Carleton University’s ACT to Employ Program is seeking Canadian businesses that are interested in hiring postsecondary students with disabilities for short-term employment opportunities.
Launched in 2018, Accessible Career Transitions to Employment (also known as ACT to Employ) provides career support to Carleton students with disabilities.
When the program was developed, Carleton students with disabilities were graduating on par with students without disabilities, but the former were facing much lower post-graduation employment rates. ACT to Employ emerged as a solution to address that gap by providing support and resources to both students with disabilities and employer partners.
ACT to Employ helps establish pathways and talent funnels for employers—helping them understand and appreciate the value of students with disabilities and providing assistance for hiring and accommodating students so they can reach their full potential. Carleton students with disabilities are afforded hands-on experiential learning opportunities with employer partners that increase their employability skills, network connections and confidence.
ACT to Employ maintains a robust talent pool of 600+ students who identify as having disabilities. While these individuals may require some accommodations, they are accomplished, high-performing postsecondary students who are eager to learn and contribute. In many cases, students with disabilities face additional challenges and barriers in their lives, which require them to develop sought-after skills including flexibility, adaptiveness and innovativeness.
ACT to Employ also specializes in providing a variety of supports for businesses that want to hire more diversely, including:
*Only as requested by the employer partner; ACT to Employ does not insist on creating or revising job descriptions.
ACT to Employ is looking for new employer partners that:
The ACT to Employ program is open to Canadian businesses of any size and in any industry. As a result of COVID-19 and many offices shifting to remote work, the ACT to Employ team is happy to work with organizations outside of the Ottawa region.
ACT to Employ placements are available on a term-by-term basis, so organizations are only required to make short-term employment commitments. There are opportunities to extend the placement if it is a good fit. In fact, organizations often end up wanting to hire ACT to Employ students—who prove to be indispensable—after they graduate.
While ACT to Employ does not get involved in the placements, it is expected that employer partners will be open to communications from the ACT to Employ team during the term. In particular, two check-in opportunities are offered (at the mid-point and near the end of the placement) to assess how things are going and whether additional support is needed. These check-ins are extended by email via a brief questionnaire.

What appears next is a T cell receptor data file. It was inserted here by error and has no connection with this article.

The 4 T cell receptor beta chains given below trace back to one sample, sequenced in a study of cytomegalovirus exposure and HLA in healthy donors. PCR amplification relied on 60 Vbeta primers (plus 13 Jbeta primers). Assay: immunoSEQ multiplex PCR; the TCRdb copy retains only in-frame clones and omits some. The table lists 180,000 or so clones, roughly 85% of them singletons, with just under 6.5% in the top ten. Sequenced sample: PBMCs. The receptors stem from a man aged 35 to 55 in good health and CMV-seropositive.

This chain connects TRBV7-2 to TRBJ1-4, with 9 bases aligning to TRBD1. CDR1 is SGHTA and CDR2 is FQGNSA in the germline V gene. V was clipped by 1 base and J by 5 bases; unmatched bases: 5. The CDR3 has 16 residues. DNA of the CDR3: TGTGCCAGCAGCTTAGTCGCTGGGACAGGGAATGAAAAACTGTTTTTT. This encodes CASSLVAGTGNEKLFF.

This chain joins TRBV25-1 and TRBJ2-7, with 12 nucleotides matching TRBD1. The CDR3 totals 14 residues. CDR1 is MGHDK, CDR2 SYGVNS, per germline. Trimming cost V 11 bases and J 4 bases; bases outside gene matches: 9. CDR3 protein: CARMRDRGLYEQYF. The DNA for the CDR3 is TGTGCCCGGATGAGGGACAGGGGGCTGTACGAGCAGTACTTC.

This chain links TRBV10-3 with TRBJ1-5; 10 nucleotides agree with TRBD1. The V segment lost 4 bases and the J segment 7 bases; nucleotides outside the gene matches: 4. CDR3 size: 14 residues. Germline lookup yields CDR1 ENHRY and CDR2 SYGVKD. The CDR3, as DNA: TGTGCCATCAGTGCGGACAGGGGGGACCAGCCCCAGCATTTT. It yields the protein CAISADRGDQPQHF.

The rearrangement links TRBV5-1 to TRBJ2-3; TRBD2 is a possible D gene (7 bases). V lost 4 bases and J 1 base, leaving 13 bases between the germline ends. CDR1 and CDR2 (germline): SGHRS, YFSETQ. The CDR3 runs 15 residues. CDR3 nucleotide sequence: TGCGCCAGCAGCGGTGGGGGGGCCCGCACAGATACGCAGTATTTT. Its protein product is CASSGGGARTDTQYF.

Organizations that don’t implement inclusive hiring practices are missing out on a huge demographic that could positively impact their businesses. In fact, one in five—or 1.7 million—work-age individuals in Ontario identify as having one or more disabilities. By tapping into this often-overlooked market, your organization can broaden its perspective and its pool of potential applicants, thereby identifying strong candidates that may have otherwise been missed.
By working with ACT to Employ, you will not only gain access to qualified students with disabilities now, but you will receive the support, resources and education needed to hire more diversely over the long-term.
“Persons with disabilities have to be creative to adapt to the world around them. As such, they develop strengths such as problem-solving skills, agility, persistence, forethought and a willingness to experiment—all of which are essential for innovation.”Excerpt from Getting to Equal: The Disability Inclusion Advantage (2018)
“Persons with disabilities have to be creative to adapt to the world around them. As such, they develop strengths such as problem-solving skills, agility, persistence, forethought and a willingness to experiment—all of which are essential for innovation.”
For Carleton students with disabilities, the impact of participating in work-integrated learning opportunities through ACT to Employ is also profound. Notably, the experience helps improve their employment outcomes post-graduation through several mechanisms: they gain valuable work experience; they can learn about their own needs and required accommodations in an office environment, which helps set them up for success in their future careers; and they gain exposure to new information, skill-building experiences and networks.
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